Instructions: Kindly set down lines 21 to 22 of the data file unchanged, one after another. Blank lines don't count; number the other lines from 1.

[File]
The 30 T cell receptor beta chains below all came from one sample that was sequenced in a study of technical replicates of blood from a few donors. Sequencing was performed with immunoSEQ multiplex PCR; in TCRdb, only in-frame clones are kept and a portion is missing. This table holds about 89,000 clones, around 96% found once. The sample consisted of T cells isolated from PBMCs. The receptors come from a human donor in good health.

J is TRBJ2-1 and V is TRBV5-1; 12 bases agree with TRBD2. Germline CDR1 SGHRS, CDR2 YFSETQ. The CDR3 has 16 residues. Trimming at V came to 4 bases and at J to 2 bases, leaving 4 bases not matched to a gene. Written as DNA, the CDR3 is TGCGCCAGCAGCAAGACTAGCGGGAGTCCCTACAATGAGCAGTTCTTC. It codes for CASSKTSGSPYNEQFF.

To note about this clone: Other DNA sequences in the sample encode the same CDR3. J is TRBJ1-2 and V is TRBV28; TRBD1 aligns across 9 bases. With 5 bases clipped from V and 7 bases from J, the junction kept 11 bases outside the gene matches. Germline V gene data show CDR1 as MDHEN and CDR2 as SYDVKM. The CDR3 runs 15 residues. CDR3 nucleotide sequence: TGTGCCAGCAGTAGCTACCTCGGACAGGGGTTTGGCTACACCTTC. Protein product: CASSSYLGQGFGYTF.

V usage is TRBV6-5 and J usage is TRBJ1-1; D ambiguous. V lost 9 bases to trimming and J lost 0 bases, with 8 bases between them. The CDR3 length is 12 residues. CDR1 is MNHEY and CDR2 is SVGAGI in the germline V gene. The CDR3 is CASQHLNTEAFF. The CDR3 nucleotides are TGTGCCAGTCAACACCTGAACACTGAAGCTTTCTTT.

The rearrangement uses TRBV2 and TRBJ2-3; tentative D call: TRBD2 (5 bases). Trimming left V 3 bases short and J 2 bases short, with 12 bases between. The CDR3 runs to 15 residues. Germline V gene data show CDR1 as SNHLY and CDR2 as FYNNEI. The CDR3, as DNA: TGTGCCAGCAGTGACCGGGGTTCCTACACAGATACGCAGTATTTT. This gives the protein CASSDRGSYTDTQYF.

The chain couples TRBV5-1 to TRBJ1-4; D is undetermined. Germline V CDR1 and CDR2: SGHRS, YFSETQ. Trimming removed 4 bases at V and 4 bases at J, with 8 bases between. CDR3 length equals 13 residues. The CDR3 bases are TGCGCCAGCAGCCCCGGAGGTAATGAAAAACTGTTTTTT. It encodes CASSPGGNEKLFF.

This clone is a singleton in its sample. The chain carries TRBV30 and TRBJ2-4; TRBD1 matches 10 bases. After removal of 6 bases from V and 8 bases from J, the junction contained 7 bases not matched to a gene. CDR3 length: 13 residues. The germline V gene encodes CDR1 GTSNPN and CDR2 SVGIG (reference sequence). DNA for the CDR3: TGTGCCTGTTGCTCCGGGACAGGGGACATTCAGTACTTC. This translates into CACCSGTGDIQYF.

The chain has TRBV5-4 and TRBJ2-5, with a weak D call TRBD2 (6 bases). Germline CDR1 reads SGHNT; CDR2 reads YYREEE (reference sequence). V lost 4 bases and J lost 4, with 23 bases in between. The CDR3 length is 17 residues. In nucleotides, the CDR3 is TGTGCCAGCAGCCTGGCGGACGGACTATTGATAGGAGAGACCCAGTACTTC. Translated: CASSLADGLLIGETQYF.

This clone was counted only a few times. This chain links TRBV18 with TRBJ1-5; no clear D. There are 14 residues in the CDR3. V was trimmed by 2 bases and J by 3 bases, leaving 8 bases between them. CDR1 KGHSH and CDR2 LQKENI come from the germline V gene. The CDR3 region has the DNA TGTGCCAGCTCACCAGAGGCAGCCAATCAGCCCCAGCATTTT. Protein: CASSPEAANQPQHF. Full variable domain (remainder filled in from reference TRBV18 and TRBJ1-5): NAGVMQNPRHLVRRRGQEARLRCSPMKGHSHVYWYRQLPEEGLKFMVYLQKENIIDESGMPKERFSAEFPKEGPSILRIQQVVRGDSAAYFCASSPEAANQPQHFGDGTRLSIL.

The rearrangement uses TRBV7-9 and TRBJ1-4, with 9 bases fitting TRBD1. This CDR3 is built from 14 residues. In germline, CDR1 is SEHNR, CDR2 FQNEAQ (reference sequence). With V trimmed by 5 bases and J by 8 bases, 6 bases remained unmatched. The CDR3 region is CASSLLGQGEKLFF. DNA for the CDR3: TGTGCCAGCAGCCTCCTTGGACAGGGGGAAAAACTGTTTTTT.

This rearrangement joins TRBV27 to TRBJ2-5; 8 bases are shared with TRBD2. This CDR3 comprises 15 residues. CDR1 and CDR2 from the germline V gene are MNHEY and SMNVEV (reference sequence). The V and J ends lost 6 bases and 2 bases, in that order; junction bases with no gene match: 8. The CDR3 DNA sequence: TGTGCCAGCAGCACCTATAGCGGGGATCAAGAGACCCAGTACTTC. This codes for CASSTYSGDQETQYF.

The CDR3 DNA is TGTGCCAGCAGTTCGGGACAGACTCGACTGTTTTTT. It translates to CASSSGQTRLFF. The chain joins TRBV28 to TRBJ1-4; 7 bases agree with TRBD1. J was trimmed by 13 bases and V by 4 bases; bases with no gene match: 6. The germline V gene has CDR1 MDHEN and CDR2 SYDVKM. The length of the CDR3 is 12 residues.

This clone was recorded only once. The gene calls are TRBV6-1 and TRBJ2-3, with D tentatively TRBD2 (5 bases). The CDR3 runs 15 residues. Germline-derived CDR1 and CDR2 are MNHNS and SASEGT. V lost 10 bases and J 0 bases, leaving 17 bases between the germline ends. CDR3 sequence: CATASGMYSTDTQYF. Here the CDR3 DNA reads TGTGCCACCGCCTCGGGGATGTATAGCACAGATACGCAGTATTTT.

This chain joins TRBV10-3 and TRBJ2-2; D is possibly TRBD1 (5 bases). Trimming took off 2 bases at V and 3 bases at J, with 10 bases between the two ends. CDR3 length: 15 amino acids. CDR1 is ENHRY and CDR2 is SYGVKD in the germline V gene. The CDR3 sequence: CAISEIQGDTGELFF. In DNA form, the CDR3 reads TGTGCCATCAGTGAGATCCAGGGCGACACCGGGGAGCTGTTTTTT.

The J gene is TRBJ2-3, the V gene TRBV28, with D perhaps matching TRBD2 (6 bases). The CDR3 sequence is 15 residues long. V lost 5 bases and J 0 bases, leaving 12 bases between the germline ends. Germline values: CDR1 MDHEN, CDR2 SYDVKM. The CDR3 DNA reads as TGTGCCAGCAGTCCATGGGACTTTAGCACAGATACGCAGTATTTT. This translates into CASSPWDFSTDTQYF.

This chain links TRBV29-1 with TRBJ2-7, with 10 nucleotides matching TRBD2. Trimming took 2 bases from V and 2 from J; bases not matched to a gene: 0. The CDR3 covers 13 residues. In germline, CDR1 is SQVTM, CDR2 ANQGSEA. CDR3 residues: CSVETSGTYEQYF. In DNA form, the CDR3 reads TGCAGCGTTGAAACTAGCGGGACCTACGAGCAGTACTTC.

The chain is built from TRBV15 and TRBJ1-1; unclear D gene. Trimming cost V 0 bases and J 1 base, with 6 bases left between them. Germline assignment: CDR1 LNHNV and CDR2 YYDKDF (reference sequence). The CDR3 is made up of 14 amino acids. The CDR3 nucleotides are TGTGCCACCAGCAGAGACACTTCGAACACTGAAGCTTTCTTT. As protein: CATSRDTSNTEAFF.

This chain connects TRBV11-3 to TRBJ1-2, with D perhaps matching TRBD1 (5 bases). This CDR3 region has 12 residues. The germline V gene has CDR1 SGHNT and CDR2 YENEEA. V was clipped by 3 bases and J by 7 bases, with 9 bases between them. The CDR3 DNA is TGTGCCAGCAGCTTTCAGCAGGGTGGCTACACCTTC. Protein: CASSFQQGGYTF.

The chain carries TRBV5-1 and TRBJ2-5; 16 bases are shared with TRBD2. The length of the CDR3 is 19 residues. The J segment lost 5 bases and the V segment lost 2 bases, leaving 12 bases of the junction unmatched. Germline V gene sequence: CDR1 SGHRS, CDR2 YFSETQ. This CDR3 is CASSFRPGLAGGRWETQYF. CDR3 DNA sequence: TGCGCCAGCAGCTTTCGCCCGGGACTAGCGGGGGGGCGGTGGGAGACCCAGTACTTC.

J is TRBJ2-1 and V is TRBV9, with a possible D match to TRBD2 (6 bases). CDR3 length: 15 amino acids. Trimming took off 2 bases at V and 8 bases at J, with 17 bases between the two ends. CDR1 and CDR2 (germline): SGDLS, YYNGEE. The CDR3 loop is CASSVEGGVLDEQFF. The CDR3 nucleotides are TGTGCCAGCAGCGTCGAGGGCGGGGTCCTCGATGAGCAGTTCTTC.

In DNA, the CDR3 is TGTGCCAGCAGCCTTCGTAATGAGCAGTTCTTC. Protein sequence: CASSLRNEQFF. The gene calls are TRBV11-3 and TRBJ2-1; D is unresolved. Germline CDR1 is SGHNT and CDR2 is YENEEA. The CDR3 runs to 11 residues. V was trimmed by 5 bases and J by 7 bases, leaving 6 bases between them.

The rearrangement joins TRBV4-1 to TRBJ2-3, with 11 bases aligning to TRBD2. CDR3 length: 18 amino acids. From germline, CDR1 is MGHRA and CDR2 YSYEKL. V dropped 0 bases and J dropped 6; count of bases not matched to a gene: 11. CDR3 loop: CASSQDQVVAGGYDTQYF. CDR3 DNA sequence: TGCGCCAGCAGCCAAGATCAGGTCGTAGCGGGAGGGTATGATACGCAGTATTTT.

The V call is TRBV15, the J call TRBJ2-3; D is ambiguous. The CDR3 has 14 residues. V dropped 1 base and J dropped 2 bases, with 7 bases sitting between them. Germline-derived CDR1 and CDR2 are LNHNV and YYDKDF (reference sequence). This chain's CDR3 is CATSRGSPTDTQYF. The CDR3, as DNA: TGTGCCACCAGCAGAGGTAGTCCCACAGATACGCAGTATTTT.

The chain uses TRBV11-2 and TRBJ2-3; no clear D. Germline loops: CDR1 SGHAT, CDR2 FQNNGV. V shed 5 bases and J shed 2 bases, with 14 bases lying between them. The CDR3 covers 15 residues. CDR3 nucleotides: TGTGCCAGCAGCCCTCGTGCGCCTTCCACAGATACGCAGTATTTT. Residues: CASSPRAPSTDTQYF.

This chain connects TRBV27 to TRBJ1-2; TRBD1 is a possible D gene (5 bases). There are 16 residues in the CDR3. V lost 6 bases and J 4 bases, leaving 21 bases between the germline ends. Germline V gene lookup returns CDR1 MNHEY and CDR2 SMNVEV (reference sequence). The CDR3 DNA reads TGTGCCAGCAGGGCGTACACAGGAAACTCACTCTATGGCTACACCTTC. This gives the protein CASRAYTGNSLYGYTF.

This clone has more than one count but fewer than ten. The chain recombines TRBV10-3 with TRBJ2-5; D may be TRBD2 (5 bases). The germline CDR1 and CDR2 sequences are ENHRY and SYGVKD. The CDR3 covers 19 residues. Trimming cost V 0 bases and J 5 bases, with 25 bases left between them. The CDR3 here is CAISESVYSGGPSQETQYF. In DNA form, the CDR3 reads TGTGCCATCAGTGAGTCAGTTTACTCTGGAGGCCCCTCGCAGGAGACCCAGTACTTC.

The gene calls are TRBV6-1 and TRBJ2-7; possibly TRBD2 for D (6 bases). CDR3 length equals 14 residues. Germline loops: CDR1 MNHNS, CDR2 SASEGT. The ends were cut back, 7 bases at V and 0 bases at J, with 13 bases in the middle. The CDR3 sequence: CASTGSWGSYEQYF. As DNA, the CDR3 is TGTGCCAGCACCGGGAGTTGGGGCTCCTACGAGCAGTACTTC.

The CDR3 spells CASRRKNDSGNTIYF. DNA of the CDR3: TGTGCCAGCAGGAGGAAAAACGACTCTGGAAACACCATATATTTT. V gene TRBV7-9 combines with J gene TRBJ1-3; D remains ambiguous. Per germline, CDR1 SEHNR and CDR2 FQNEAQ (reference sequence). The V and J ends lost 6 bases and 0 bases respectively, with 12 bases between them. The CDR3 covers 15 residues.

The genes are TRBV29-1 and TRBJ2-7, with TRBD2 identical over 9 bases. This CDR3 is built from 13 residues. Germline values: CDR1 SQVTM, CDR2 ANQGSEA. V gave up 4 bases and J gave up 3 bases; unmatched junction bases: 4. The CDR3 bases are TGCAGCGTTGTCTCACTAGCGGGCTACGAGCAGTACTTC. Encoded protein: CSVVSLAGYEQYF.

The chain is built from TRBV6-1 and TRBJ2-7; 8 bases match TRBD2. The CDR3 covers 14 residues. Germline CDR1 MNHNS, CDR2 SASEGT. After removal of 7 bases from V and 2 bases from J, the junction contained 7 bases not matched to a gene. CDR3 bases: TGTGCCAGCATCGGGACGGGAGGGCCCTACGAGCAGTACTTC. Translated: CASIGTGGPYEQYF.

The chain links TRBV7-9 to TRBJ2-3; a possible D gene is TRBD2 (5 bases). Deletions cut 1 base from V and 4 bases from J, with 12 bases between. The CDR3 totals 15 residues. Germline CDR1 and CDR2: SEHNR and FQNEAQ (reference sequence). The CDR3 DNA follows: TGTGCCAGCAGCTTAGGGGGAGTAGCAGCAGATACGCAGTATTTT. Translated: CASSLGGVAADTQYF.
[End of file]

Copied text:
In DNA, the CDR3 is TGTGCCAGCAGCCTTCGTAATGAGCAGTTCTTC. Protein sequence: CASSLRNEQFF. The gene calls are TRBV11-3 and TRBJ2-1; D is unresolved. Germline CDR1 is SGHNT and CDR2 is YENEEA. The CDR3 runs to 11 residues. V was trimmed by 5 bases and J by 7 bases, leaving 6 bases between them.

The rearrangement joins TRBV4-1 to TRBJ2-3, with 11 bases aligning to TRBD2. CDR3 length: 18 amino acids. From germline, CDR1 is MGHRA and CDR2 YSYEKL. V dropped 0 bases and J dropped 6; count of bases not matched to a gene: 11. CDR3 loop: CASSQDQVVAGGYDTQYF. CDR3 DNA sequence: TGCGCCAGCAGCCAAGATCAGGTCGTAGCGGGAGGGTATGATACGCAGTATTTT.